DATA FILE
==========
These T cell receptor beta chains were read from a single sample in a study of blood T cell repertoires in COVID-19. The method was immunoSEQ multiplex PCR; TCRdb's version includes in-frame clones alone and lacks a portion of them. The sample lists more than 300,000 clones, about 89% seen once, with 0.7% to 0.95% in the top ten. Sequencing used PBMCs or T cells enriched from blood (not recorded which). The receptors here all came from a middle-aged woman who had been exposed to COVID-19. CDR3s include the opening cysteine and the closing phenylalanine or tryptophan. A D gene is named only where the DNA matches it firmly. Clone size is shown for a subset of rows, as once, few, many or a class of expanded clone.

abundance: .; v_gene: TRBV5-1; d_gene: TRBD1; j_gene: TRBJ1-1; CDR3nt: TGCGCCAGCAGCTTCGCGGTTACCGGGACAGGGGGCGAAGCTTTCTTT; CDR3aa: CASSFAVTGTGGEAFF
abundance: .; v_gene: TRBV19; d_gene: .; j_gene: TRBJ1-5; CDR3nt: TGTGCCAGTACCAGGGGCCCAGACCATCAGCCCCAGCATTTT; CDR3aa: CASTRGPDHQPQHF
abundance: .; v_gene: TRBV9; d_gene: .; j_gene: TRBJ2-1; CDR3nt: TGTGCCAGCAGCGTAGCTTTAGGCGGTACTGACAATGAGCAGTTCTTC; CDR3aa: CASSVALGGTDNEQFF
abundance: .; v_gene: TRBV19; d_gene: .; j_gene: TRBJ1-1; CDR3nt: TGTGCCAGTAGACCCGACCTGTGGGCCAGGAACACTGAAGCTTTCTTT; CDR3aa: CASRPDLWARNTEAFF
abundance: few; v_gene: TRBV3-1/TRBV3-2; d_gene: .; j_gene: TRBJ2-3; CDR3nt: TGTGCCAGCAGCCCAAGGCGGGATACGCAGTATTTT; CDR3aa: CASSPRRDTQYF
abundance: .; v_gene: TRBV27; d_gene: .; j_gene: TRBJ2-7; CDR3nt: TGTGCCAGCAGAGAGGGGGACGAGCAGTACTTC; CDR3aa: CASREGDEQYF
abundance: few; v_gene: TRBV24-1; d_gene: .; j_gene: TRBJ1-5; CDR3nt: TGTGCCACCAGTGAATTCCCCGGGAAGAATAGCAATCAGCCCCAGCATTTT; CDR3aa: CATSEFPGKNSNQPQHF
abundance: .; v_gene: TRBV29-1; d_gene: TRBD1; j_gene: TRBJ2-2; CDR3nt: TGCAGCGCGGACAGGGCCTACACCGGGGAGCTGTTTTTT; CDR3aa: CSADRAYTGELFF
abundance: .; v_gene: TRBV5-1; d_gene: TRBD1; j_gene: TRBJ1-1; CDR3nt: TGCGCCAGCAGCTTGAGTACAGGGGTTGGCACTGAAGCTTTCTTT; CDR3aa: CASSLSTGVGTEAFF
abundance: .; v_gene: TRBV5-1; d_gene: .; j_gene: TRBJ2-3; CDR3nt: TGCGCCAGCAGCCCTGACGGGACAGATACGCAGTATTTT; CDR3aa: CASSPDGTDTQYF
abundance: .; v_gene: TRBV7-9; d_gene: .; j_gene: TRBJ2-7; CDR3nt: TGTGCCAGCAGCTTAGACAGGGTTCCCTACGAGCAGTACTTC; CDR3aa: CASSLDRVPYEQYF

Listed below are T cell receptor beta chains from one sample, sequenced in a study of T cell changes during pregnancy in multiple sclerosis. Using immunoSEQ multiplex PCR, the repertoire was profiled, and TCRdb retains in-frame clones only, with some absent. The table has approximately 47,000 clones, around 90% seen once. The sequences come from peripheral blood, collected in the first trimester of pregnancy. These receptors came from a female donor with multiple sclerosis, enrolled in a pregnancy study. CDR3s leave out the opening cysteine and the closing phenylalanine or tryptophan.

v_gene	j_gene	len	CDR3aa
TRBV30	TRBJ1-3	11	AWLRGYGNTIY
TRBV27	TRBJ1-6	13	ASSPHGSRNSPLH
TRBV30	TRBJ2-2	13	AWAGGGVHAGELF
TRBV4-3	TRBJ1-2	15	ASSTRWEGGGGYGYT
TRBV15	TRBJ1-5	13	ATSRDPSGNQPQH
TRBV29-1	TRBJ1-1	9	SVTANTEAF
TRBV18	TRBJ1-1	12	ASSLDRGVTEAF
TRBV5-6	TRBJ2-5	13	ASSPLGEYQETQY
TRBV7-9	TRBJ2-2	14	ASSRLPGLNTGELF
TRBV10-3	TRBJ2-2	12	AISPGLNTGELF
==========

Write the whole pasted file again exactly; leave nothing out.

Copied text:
These T cell receptor beta chains were read from a single sample in a study of blood T cell repertoires in COVID-19. The method was immunoSEQ multiplex PCR; TCRdb's version includes in-frame clones alone and lacks a portion of them. The sample lists more than 300,000 clones, about 89% seen once, with 0.7% to 0.95% in the top ten. Sequencing used PBMCs or T cells enriched from blood (not recorded which). The receptors here all came from a middle-aged woman who had been exposed to COVID-19. CDR3s include the opening cysteine and the closing phenylalanine or tryptophan. A D gene is named only where the DNA matches it firmly. Clone size is shown for a subset of rows, as once, few, many or a class of expanded clone.

abundance: .; v_gene: TRBV5-1; d_gene: TRBD1; j_gene: TRBJ1-1; CDR3nt: TGCGCCAGCAGCTTCGCGGTTACCGGGACAGGGGGCGAAGCTTTCTTT; CDR3aa: CASSFAVTGTGGEAFF
abundance: .; v_gene: TRBV19; d_gene: .; j_gene: TRBJ1-5; CDR3nt: TGTGCCAGTACCAGGGGCCCAGACCATCAGCCCCAGCATTTT; CDR3aa: CASTRGPDHQPQHF
abundance: .; v_gene: TRBV9; d_gene: .; j_gene: TRBJ2-1; CDR3nt: TGTGCCAGCAGCGTAGCTTTAGGCGGTACTGACAATGAGCAGTTCTTC; CDR3aa: CASSVALGGTDNEQFF
abundance: .; v_gene: TRBV19; d_gene: .; j_gene: TRBJ1-1; CDR3nt: TGTGCCAGTAGACCCGACCTGTGGGCCAGGAACACTGAAGCTTTCTTT; CDR3aa: CASRPDLWARNTEAFF
abundance: few; v_gene: TRBV3-1/TRBV3-2; d_gene: .; j_gene: TRBJ2-3; CDR3nt: TGTGCCAGCAGCCCAAGGCGGGATACGCAGTATTTT; CDR3aa: CASSPRRDTQYF
abundance: .; v_gene: TRBV27; d_gene: .; j_gene: TRBJ2-7; CDR3nt: TGTGCCAGCAGAGAGGGGGACGAGCAGTACTTC; CDR3aa: CASREGDEQYF
abundance: few; v_gene: TRBV24-1; d_gene: .; j_gene: TRBJ1-5; CDR3nt: TGTGCCACCAGTGAATTCCCCGGGAAGAATAGCAATCAGCCCCAGCATTTT; CDR3aa: CATSEFPGKNSNQPQHF
abundance: .; v_gene: TRBV29-1; d_gene: TRBD1; j_gene: TRBJ2-2; CDR3nt: TGCAGCGCGGACAGGGCCTACACCGGGGAGCTGTTTTTT; CDR3aa: CSADRAYTGELFF
abundance: .; v_gene: TRBV5-1; d_gene: TRBD1; j_gene: TRBJ1-1; CDR3nt: TGCGCCAGCAGCTTGAGTACAGGGGTTGGCACTGAAGCTTTCTTT; CDR3aa: CASSLSTGVGTEAFF
abundance: .; v_gene: TRBV5-1; d_gene: .; j_gene: TRBJ2-3; CDR3nt: TGCGCCAGCAGCCCTGACGGGACAGATACGCAGTATTTT; CDR3aa: CASSPDGTDTQYF
abundance: .; v_gene: TRBV7-9; d_gene: .; j_gene: TRBJ2-7; CDR3nt: TGTGCCAGCAGCTTAGACAGGGTTCCCTACGAGCAGTACTTC; CDR3aa: CASSLDRVPYEQYF

Listed below are T cell receptor beta chains from one sample, sequenced in a study of T cell changes during pregnancy in multiple sclerosis. Using immunoSEQ multiplex PCR, the repertoire was profiled, and TCRdb retains in-frame clones only, with some absent. The table has approximately 47,000 clones, around 90% seen once. The sequences come from peripheral blood, collected in the first trimester of pregnancy. These receptors came from a female donor with multiple sclerosis, enrolled in a pregnancy study. CDR3s leave out the opening cysteine and the closing phenylalanine or tryptophan.

v_gene	j_gene	len	CDR3aa
TRBV30	TRBJ1-3	11	AWLRGYGNTIY
TRBV27	TRBJ1-6	13	ASSPHGSRNSPLH
TRBV30	TRBJ2-2	13	AWAGGGVHAGELF
TRBV4-3	TRBJ1-2	15	ASSTRWEGGGGYGYT
TRBV15	TRBJ1-5	13	ATSRDPSGNQPQH
TRBV29-1	TRBJ1-1	9	SVTANTEAF
TRBV18	TRBJ1-1	12	ASSLDRGVTEAF
TRBV5-6	TRBJ2-5	13	ASSPLGEYQETQY
TRBV7-9	TRBJ2-2	14	ASSRLPGLNTGELF
TRBV10-3	TRBJ2-2	12	AISPGLNTGELF